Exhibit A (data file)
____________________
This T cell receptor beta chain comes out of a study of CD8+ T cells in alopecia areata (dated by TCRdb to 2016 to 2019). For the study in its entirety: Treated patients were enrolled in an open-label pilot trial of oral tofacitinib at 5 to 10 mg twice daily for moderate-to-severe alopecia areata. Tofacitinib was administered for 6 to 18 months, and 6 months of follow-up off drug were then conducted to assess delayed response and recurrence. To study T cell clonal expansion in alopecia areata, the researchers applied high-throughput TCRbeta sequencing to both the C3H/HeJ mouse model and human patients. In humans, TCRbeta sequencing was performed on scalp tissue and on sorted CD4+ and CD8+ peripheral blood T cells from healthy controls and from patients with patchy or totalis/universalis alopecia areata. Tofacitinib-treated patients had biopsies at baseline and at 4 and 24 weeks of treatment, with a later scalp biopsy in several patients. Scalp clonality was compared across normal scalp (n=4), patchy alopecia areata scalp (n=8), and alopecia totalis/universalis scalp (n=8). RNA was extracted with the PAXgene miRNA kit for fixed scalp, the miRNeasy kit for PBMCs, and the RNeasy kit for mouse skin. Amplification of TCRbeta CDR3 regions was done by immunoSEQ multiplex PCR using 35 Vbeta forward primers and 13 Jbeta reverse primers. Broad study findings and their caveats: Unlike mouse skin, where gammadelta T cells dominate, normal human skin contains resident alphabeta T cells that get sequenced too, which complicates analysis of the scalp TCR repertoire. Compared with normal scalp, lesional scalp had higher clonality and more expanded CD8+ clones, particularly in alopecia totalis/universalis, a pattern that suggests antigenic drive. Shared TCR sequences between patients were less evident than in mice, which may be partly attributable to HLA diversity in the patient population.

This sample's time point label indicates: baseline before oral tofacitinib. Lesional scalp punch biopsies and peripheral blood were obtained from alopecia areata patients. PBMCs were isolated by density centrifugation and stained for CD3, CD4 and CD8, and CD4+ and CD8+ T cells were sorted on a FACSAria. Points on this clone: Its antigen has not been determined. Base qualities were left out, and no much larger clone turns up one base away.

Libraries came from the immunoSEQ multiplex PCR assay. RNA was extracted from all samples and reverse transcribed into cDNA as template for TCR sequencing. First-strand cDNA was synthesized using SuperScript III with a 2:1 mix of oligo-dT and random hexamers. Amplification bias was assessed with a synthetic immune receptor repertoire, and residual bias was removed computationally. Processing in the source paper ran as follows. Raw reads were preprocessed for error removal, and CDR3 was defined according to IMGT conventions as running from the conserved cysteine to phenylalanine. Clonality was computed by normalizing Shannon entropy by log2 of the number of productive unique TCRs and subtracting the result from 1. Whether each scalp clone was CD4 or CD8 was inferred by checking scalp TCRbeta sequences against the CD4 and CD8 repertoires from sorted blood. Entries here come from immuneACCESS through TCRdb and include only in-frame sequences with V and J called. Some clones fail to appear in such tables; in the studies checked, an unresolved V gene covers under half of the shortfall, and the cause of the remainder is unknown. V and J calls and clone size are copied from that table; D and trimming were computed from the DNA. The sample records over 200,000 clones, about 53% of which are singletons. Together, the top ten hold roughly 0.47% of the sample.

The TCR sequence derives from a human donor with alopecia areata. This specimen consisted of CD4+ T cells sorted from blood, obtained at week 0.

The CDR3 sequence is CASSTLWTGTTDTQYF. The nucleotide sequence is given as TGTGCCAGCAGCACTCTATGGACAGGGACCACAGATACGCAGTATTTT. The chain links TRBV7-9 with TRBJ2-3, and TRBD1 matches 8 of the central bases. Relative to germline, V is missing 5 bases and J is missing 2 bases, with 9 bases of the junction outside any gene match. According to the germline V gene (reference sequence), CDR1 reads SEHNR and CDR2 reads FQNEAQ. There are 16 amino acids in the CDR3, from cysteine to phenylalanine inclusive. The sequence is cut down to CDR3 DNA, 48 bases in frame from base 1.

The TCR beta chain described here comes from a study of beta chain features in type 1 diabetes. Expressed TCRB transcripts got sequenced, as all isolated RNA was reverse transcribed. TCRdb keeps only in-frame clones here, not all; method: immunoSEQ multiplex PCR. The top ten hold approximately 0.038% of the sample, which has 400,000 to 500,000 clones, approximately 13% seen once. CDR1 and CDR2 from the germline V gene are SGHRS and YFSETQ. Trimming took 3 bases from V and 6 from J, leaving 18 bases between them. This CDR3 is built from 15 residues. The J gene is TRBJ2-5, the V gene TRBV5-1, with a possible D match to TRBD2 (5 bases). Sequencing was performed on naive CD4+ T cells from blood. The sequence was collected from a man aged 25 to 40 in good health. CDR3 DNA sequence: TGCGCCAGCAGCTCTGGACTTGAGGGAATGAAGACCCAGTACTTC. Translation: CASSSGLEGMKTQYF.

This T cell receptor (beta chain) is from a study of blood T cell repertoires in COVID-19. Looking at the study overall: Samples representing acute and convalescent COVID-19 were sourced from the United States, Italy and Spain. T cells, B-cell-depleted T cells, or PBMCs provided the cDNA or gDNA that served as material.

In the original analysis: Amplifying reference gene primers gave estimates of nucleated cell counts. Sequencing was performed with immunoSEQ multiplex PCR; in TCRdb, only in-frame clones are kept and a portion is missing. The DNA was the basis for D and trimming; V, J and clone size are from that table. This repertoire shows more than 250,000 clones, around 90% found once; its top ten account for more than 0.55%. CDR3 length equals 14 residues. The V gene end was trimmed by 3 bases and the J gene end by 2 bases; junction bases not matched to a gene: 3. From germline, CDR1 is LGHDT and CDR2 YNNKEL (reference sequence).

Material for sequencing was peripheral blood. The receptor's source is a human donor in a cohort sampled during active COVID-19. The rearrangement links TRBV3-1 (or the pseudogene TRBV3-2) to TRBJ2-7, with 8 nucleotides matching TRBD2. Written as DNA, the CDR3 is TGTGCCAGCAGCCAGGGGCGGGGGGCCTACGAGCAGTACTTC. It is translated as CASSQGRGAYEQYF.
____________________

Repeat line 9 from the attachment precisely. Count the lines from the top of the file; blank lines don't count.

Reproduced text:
Material for sequencing was peripheral blood. The receptor's source is a human donor in a cohort sampled during active COVID-19. The rearrangement links TRBV3-1 (or the pseudogene TRBV3-2) to TRBJ2-7, with 8 nucleotides matching TRBD2. Written as DNA, the CDR3 is TGTGCCAGCAGCCAGGGGCGGGGGGCCTACGAGCAGTACTTC. It is translated as CASSQGRGAYEQYF.